After several years of work, Howard Coble’s papers are now fully organized and available for research at The University of North Carolina at Greensboro’s University Libraries.
|Coble speaking at UNCG in 2009.
The Congressman J. Howard Coble Papers is one of the largest collections at UNCG’s Martha Blakeney Hodges Special Collections and University Archives (SCUA). The papers were a donation from Congressman Howard Coble, who served North Carolina’s Sixth District for nearly 30 years.
University Libraries received the initial collection donation in 2007, as well as two additions during Coble’s life and another after his death in 2015. Manuscripts Archivist Jennifer Motszko directed me during the last two years of organizing the collection. As a student worker in SCUA in 2012, I was familiar with the legendary Coble collection, primarily because of its enormity. I was thrilled to be brought on board with this collection in August 2015.
The collection was organized and arranged with the help of funds donated by Congressman Coble, his supporters, friends and family. Finishing the collection included item-level organization, light preservation work, labeling, and description in the online inventory.
After two years of fits and starts, punctuated by a detour into work with another collection, I wrapped up arranging and describing the collection in July 2017. As a new archivist, it was one of the most rewarding experiences I have had so far.
Working with Coble’s papers let me see many archival theories and best practices put into action – including everything from organizing government documents, to protecting private student and health information. Due to its size and varied materials, the collection also let me experience working with new formats, including artifacts and textiles.
The completed collection comprises 273.8 linear feet, which is 193 boxes of materials. The collection includes a large portion of materials from his career as a legislator, as well as materials related to his service in the Coast Guard, personal materials like family scrapbooks, and audiovisual materials.
|Coble in the U.S. Coast Guard, ca. 1950s.
As I mentioned, the collection was mythic in my mind for its proportions. It was nearly double the size of the largest collection I had previously organized (the International Double Reed Society records, also housed at UNCG).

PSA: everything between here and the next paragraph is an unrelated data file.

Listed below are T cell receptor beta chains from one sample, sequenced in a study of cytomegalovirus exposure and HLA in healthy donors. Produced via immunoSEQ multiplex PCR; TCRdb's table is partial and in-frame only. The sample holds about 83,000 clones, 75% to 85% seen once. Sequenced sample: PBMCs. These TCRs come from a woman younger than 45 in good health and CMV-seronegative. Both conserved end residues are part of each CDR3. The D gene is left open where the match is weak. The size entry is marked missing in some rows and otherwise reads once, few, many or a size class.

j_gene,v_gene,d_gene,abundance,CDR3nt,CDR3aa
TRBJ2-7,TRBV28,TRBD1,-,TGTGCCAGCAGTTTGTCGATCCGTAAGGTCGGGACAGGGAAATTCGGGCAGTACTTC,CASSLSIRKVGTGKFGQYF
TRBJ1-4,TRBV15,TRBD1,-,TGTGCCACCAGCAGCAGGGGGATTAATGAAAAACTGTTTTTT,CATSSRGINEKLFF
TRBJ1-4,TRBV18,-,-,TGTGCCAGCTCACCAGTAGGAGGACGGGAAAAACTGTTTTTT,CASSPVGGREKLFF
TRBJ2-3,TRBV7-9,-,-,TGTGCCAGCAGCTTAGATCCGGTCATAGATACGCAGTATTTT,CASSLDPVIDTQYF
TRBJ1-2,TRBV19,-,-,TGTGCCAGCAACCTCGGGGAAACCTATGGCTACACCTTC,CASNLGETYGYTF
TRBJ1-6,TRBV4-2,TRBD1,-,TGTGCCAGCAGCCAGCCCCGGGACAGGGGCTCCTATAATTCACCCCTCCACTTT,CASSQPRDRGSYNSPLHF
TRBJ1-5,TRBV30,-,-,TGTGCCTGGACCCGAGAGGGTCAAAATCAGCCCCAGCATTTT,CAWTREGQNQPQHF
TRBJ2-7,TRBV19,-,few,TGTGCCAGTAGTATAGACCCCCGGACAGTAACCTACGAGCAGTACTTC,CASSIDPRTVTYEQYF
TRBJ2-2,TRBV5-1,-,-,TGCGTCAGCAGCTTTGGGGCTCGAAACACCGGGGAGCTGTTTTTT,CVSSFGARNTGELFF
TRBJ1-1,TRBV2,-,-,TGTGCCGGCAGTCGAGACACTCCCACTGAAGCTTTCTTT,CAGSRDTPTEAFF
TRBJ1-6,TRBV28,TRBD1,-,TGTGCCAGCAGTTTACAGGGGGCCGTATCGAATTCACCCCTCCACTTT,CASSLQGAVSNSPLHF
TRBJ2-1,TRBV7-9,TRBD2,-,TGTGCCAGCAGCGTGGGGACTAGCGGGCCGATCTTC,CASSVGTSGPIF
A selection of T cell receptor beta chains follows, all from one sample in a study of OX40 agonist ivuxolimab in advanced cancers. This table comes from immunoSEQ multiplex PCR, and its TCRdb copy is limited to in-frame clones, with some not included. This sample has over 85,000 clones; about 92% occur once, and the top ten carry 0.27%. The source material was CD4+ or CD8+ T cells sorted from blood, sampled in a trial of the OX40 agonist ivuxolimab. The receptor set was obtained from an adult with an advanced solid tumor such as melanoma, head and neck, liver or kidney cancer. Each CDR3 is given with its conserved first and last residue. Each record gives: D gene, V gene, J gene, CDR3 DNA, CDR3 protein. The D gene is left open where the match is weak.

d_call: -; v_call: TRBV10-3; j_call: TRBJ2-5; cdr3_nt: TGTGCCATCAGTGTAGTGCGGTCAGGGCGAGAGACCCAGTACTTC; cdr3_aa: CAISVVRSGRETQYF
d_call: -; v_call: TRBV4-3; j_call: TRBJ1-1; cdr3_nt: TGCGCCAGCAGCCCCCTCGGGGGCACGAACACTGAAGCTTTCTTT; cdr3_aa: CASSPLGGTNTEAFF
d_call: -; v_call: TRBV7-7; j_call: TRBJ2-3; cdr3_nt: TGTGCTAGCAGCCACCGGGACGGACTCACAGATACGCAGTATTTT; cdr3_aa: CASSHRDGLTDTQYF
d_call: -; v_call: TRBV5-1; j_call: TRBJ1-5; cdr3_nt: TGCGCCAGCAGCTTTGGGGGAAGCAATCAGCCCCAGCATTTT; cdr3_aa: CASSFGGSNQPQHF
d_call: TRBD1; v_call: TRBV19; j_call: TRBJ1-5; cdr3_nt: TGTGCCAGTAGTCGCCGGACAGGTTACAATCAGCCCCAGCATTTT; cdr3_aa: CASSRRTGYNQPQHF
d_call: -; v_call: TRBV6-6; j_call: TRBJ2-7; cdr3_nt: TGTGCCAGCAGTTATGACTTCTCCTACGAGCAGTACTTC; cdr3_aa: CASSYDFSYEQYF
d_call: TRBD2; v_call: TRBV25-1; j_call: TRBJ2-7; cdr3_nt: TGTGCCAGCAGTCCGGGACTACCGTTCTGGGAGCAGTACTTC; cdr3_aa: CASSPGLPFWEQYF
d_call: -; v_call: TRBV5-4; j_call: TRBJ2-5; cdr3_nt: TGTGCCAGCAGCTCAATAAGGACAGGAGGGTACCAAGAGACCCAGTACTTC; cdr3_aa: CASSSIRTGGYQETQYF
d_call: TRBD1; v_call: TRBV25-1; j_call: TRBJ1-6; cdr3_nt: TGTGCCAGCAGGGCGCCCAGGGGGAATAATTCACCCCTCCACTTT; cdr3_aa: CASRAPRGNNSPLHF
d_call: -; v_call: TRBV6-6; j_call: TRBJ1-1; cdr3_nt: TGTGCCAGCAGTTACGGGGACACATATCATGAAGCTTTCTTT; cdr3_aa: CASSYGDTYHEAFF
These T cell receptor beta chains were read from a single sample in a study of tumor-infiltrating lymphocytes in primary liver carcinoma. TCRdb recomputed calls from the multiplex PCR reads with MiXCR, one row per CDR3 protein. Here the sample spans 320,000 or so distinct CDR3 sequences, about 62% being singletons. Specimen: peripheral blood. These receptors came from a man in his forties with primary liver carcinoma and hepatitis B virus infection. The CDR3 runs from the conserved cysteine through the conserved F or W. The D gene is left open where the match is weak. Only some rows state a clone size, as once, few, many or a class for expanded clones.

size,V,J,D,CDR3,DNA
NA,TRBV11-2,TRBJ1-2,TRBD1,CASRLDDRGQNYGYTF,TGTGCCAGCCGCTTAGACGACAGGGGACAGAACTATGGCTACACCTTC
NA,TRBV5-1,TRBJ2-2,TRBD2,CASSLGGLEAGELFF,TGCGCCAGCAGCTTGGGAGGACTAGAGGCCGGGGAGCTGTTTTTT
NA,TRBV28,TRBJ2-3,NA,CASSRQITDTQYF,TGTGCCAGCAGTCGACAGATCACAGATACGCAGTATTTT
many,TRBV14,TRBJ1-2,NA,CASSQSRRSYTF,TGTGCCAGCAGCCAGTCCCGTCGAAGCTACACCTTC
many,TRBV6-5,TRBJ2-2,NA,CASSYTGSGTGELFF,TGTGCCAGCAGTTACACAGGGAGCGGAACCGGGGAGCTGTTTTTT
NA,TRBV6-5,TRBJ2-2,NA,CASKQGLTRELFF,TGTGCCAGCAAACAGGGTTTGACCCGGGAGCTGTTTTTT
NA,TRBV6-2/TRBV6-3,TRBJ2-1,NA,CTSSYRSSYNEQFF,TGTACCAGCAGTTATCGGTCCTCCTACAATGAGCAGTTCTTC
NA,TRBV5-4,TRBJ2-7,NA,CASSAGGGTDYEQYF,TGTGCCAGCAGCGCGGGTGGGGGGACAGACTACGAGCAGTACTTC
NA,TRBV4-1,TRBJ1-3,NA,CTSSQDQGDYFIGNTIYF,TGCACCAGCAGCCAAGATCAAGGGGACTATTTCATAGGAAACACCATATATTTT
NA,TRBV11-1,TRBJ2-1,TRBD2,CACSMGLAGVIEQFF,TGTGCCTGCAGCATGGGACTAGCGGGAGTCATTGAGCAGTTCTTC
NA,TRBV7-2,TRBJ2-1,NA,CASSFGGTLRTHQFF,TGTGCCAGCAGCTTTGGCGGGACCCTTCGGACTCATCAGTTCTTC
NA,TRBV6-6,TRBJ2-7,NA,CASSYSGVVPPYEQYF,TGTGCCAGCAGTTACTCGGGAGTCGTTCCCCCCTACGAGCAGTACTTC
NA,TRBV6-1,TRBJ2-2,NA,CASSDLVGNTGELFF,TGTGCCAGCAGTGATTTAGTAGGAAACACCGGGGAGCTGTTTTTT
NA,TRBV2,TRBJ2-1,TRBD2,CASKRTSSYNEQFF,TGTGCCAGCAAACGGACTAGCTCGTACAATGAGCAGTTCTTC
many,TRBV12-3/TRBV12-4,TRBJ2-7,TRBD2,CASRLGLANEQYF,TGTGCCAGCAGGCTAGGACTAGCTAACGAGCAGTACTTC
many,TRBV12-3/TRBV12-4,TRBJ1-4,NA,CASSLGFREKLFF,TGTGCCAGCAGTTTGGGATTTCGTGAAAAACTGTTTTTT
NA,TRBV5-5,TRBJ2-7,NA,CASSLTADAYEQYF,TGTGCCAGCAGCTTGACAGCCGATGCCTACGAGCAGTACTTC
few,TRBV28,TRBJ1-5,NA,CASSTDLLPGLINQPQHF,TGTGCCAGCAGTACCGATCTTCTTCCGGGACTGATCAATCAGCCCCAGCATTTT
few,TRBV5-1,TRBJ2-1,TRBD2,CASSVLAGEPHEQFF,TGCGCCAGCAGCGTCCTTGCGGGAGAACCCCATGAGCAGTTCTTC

Imagine my surprise last August when an additional 30 boxes of constituent correspondence was discovered at the National Archives! The collection was also instructive in patience, and best practices for growing collections.
The Coble collection has a little bit of something for everyone – you can see a Styrofoam boater hat used in one of Coble’s campaigns, to a letter to Coble signed by Bruce Springsteen thanking him for his work on intellectual property issues.
Throughout his time as a Congressman, Coble and his staff were known for attention to resolving constituents’ problems on a case-by-case level. His attention to detail in relation to his constituents’ lives was legendary – you could name your high school in his district, and he would begin talking about the team’s mascot.
In addition to the personal attention to his constituents, Coble was also involved in major legislative and historic changes throughout his tenure as a Congressman. His papers offer a unique glimpse into the political climate of both North Carolina and the country for nearly 30 years.
Some of the topics covered by the collection include the tobacco and textile industries in N.C., immigration, the Persian Gulf and Iraq Wars, same-sex marriage, the Clinton impeachment proceedings, and the rise of the tea party movement.
I was fascinated by the breadth of opinions expressed by constituents. It was both comforting and difficult to see many of the same issues we struggle with today being discussed in letters from 1985 – debates on health care, civil rights, the role of America in foreign countries, and the perennial favorite of taxes have been contentious topics for years.
|Coble speaking at a tobacco tax rally, ca. 1980s.
Despite the continuity of certain political issues, the changing of political and social life was evident, particularly on some hot button issues. Most constituents were unanimously opposed to same-sex marriage as late as the early 2000s – but the growth in dissenting opinions over the course of Coble’s career was self-evident and reflective of the developments at the federal and court level.
I certainly lingered over issues that I saw paralleled in today’s life, taking a few seconds to read a line or two about someone’s life from 1985. Despite differences in opinion or feeling removed by the span of time, every constituent’s letter was touching because it represented the American ideal of participatory government.
UNCG’s University Libraries is thrilled to be able to offer full access to Coble’s papers and let patrons catch of glimpse of this political and social history. Staff in Special Collections and University Archives worked to arrange, describe, and make these papers available to students, researchers, faculty, and the general public.
Researchers can access the online inventory to browse the holdings in the collection. To access the materials, please contact SCUA via emailor phoneto schedule an appointment.